"We were among the first ones there," she recalled. "I got a job waiting table at the Palm restaurant, owned by a Mr. French, from Alaska. He paid me four dollars a day, plus two meals, and my tips. There was no end of gold in circulation, and all the men tipped as if it were burning holes in their pockets.
"Mr. French had a rule against hiring married women, so I had taken the job under my maiden name. Lane would come in and sit down at one of my tables and eat, but we never let on that we were husband and wife. One day, Mr. French said, 'You know, Josie, I think that young mining engineer who eats in here all the time, is sort of sweet on you.' They never caught on."
Home for Josie Pearl is this building "surrounded by nothing but desert," as Ernie Pile once wrote, ". . . almost like a community . . ."
With Goldfield beginning to languish, Lane Pearl was called to take charge of one of the leading mines at Ward, Nevada, a present day ghost town, a few miles south of Ely. He was still employed there when the influenza epidemic swept the country in 1918. Not even the most remote mining camps were spared, and in November of that year, Lane succumbed to the dread malady. He left his wife of 26 years, by then a woman approaching middle age, and at loose ends.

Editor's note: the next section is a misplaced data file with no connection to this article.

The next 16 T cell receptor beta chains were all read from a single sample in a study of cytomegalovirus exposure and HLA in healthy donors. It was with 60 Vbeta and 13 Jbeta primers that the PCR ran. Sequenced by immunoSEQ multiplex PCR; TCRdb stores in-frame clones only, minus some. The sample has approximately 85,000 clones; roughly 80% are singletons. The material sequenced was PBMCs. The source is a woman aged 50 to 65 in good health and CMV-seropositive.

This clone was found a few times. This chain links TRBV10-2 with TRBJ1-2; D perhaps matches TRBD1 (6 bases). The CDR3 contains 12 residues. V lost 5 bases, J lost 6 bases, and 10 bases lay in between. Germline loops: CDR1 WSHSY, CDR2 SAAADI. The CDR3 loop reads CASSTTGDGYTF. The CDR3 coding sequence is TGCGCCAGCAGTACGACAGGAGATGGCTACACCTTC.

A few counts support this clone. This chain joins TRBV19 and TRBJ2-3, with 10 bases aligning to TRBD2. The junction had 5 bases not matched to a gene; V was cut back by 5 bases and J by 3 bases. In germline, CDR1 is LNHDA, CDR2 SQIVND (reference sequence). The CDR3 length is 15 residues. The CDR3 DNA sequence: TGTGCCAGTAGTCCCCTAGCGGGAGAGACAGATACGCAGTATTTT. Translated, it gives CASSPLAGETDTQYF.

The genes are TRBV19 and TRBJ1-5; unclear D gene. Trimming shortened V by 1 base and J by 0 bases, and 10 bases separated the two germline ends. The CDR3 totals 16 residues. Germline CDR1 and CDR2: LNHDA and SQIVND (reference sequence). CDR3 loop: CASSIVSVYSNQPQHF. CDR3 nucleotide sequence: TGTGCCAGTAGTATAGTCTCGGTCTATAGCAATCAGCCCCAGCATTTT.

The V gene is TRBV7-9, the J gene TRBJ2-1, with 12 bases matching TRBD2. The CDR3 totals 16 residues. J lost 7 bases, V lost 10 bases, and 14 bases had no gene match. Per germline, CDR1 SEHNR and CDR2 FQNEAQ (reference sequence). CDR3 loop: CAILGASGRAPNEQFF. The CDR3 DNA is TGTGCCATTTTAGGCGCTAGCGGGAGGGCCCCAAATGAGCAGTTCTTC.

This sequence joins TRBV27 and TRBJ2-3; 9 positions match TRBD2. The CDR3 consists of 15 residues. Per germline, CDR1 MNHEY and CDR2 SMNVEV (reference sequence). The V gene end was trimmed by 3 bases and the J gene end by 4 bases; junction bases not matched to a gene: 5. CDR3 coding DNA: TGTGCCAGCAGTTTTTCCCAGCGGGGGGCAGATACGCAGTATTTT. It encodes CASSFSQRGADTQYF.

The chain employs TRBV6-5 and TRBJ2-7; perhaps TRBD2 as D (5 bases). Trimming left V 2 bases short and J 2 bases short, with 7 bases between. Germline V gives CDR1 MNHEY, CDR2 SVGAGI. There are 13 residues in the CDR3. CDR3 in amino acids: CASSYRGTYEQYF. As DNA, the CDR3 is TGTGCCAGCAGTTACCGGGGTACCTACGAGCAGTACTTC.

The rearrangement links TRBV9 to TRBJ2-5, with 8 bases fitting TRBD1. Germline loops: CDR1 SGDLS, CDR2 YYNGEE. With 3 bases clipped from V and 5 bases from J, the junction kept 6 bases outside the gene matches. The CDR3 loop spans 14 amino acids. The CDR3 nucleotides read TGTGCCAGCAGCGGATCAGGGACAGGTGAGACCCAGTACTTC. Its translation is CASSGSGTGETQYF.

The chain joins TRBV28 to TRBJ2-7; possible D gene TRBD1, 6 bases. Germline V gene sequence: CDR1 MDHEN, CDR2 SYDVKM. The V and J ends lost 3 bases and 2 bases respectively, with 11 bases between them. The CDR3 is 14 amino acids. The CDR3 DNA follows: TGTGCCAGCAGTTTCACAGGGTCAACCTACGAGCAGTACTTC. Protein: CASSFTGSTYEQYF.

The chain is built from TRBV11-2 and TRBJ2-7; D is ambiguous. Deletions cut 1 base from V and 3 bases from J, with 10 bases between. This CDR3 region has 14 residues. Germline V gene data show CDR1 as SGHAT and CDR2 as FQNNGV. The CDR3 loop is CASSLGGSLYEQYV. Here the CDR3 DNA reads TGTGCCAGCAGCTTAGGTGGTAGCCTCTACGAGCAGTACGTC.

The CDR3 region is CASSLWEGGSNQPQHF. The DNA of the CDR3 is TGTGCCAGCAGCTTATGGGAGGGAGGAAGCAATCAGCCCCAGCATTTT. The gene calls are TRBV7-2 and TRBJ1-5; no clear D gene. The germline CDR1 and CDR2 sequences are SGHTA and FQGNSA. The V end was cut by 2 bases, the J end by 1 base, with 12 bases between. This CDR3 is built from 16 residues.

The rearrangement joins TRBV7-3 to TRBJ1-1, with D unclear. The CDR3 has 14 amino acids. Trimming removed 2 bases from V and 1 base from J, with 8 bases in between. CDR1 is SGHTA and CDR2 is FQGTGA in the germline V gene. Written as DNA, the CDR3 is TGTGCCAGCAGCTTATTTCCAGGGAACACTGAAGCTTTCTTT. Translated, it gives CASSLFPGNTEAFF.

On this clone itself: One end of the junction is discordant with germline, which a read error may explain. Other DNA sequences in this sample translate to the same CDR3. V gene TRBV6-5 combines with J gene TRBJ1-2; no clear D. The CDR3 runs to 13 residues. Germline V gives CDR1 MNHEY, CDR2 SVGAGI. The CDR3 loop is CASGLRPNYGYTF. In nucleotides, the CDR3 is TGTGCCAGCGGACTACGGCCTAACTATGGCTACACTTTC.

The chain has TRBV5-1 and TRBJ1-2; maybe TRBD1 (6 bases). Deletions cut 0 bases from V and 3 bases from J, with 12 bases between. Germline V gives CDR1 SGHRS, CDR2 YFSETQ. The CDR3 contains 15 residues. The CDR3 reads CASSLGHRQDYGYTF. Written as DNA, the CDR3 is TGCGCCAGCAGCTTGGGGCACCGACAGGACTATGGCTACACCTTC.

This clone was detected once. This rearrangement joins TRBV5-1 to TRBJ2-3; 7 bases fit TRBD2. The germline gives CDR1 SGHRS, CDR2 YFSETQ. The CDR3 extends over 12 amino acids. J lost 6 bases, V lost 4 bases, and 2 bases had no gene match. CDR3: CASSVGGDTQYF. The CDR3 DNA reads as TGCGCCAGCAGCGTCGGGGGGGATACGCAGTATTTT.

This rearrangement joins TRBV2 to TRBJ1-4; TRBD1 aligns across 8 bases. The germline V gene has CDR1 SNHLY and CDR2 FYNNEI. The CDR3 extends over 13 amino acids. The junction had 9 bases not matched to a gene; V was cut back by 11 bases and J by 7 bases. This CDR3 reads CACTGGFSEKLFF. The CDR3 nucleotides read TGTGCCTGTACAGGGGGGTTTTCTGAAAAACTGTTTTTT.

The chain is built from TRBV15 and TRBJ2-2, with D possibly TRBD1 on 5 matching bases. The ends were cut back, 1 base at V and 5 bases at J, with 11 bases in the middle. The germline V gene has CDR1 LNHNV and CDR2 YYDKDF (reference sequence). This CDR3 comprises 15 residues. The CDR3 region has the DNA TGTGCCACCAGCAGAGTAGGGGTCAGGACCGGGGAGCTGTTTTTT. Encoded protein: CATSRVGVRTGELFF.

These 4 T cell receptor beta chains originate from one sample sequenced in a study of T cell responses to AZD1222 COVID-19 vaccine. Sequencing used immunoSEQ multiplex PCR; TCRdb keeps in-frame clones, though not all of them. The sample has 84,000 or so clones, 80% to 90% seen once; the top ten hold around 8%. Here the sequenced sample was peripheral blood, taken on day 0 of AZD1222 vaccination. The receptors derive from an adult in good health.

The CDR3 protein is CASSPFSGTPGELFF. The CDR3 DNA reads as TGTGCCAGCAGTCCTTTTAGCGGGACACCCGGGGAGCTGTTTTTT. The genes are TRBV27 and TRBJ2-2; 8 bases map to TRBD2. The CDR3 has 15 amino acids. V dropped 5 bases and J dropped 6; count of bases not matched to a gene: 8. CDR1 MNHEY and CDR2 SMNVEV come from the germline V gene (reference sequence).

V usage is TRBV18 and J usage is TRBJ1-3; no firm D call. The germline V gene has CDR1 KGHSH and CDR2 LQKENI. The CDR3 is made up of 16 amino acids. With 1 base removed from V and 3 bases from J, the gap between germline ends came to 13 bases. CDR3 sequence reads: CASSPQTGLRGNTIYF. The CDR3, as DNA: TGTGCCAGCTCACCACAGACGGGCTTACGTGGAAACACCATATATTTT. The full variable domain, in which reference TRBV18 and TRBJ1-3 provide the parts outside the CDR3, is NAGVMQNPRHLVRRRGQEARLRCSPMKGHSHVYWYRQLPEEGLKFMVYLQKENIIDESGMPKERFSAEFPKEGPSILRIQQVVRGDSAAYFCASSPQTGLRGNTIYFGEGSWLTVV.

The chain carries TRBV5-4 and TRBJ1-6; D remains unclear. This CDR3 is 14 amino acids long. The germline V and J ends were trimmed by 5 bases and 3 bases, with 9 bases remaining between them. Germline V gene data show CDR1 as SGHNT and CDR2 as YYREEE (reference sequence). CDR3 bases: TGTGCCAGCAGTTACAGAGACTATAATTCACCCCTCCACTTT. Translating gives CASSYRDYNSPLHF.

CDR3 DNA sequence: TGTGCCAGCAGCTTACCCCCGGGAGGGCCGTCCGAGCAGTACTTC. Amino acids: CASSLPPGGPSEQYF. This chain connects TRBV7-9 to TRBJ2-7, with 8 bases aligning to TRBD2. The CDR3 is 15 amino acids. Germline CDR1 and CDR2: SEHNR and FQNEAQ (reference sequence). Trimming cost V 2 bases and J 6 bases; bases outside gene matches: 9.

Even the loss of her idolized husband could not dull her love for the rocky soil of Nevada, and its mining towns. Restlessly she began drifting from camp to camp, operating miners' boarding houses from one end of the state to the other.
"At Betty O'Neil, a camp southeast of Battle Mountain, I made $35,000 in three years, running a boarding house . . . and then turned around and sunk the whole thing into a mine, and lost it. More than once I've been worth $100,000 one day . . . and the next day would be cooking in some mining camp at $30 a month! But I always managed to keep my credit good. Right today," she declared, "I could walk into any bank in this part of the state and borrow $5000 on five minutes' notice!"